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"Reveille" is a bugle call most often associated with the military; it is chiefly used to wake military personnel at sunrise. The name comes from the French word for "wake up".

Contents

Commonwealth of Nations and the United States

The tune used in the Commonwealth of Nations is different from the one used in the United States, but they are used in analogous ways: to ceremonially start the day.

The U.S. version of "Reveille"

In modern times, the U.S. military plays (or sounds) "reveille" in the morning, generally near sunrise, though its exact time varies from base to base. On U.S. Army posts, the national flag is raised while reveille is played; (on board U.S. Navy, Marine Corps, and Coast Guard facilities, the flag is generally raised at 0800 (8 am) while the National Anthem or the bugle call "To the Colors" is played). On some U.S. military bases, reveille is accompanied by a cannon shot.

As reveille is played (sounded), all uniformed personnel are required to come to attention and present a salute, either to the flag or in the direction of the music if the flag is not visible. Personnel armed with rifles at the time reveille is sounded are required to give a rifle salute.[1]

In Commonwealth Remembrance Day and Remembrance Sunday services, "The Last Post" begins the period of silent reflection, and "Reveille" ends it. The two tunes symbolize sunset and sunrise respectively, and therefore, death and resurrection. ("Reveille" is often replaced by The Rouse, a bugle call commonly mistaken for "Reveille", although these are actually two different tunes.)

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Lyrics

Although there are no official lyrics to Reveille, these unofficial lyrics for the Commonwealth "Reveille" have been recently popularized[2]:

Rev-eil-lee! Rev-eil-lee is sounding
The bugle calls you from your sleep; it is the break of day.
You've got to do your duty or you will get no pay.
Come, wake yourself, rouse yourself out of your sleep
And throw off the blankets and take a good peek at all
The bright signs of the break of day, so get up and do not delay.

Get Up!

Or-der-ly officer is on his round!
And if you're still a-bed he will send you to the guard
And then you'll get a drill and that will be a bitter pill:
So be up when he comes, be up when he comes,
Like a soldier at his post, a soldier at his post, all ser-ene.

To the U.S. tune:

I can't get 'em up,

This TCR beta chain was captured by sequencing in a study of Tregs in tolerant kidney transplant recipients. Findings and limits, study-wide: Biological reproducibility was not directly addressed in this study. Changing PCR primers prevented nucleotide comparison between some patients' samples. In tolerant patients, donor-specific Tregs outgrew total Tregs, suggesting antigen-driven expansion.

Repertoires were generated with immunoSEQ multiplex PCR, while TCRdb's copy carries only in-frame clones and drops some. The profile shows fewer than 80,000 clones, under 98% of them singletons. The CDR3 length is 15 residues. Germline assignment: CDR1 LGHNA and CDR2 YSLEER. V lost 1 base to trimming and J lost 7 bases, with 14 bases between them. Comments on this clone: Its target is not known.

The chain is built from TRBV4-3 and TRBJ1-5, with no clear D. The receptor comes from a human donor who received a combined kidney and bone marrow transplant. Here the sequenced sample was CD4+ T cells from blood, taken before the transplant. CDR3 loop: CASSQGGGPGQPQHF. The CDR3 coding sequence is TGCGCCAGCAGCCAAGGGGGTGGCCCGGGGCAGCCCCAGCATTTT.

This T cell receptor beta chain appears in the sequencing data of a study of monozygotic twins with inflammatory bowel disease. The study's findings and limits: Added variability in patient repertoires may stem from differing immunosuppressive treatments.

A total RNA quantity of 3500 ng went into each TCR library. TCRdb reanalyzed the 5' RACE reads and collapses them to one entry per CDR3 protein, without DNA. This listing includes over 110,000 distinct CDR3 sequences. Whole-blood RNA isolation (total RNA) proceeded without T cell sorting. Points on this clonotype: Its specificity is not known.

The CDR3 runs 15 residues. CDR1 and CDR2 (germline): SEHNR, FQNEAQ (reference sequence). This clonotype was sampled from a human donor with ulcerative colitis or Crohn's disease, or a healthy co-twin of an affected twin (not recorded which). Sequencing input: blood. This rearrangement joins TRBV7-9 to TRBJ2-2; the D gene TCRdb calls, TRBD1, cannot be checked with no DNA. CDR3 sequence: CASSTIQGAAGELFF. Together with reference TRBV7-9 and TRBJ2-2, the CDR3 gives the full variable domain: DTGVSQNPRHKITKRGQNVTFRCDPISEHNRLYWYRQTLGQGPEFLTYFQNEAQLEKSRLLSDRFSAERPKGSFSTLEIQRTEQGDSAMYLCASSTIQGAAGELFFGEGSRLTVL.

I can't get 'em up,
I can't get 'em up this morning;
I can't get 'em up,
I can't get 'em up,
I can't get 'em up at all!
The corporal's worse than the privates,
The sergeant's worse than the corporals,
Lieutenant's worse than the sergeants,
And the captain's worst of all!
< repeat top six lines >

An alternate rendition to the U.S. tune above:

I can't get 'em up
I can't get 'em up
I can't get 'em up this morning;
I can't get 'em up
I can't get 'em up
I can't get 'em up at all!
And tho' the sun starts peeping,
And dawn has started creeping,
Those lazy bums keep sleeping,
They never hear my call!
< repeat top six lines >

Still another U.S. version goes:

You've got to get up
You've got to get up
You've got to get up this morning
You've got to get up
You've got to get up
Get up with the bugler's call
The major told the captain
The captain told the sergeant
The sergeant told the bugler
The bugler told them all
< repeat top six lines >

Irving Berlin cited the lyrics in part of his song, "Oh How I Hate to Get Up in the Morning"; from the musical, This Is the Army:

The hardest blow of all
Is to hear the bugler call--
You gotta get up
You gotta get up
You gotta get up this morning

Music

Reveille and Rouse are composed, like all bugle music, solely from the notes of the major triad, usually notated in C as: C, the tonic; E, the mediant; and G, the dominant.

Both the Commonwealth and United States "Reveilles" can be played with any combination of valves (or all open valves), because they were first played on a bugle, which lacks valves and plays only notes from the harmonic series.

Other nations

In the Indian Army, "reveille" is sounded at 06:00 (or sunrise), and the regimental colours are hoisted. As this also signals the start of the physical training parade, for practical reasons, servicemen must awake prior to the sounding of reveille.

In the Irish Army, "reveille" is sounded at dawn and at military wreath-laying ceremonies, as on the National Day of Commemoration.

In Sweden, revelj (reveille) can be played on bugle, trumpet or drum. Today, it is usually played from a recording. There is also a reveille for military band composed by Johann Heinrich Walch that is used as the reveille of the Swedish Armed Forces.

References

External links


1911 encyclopedia

Up to date as of January 14, 2010

From LoveToKnow 1911

REVEILLE (Fr. reveillez, imperative of reveiller, to awaken, Lat. re- and vigilare, to watch), the signal by call of bugle or beat of drum to announce to soldiers the time to awake and begin duty.


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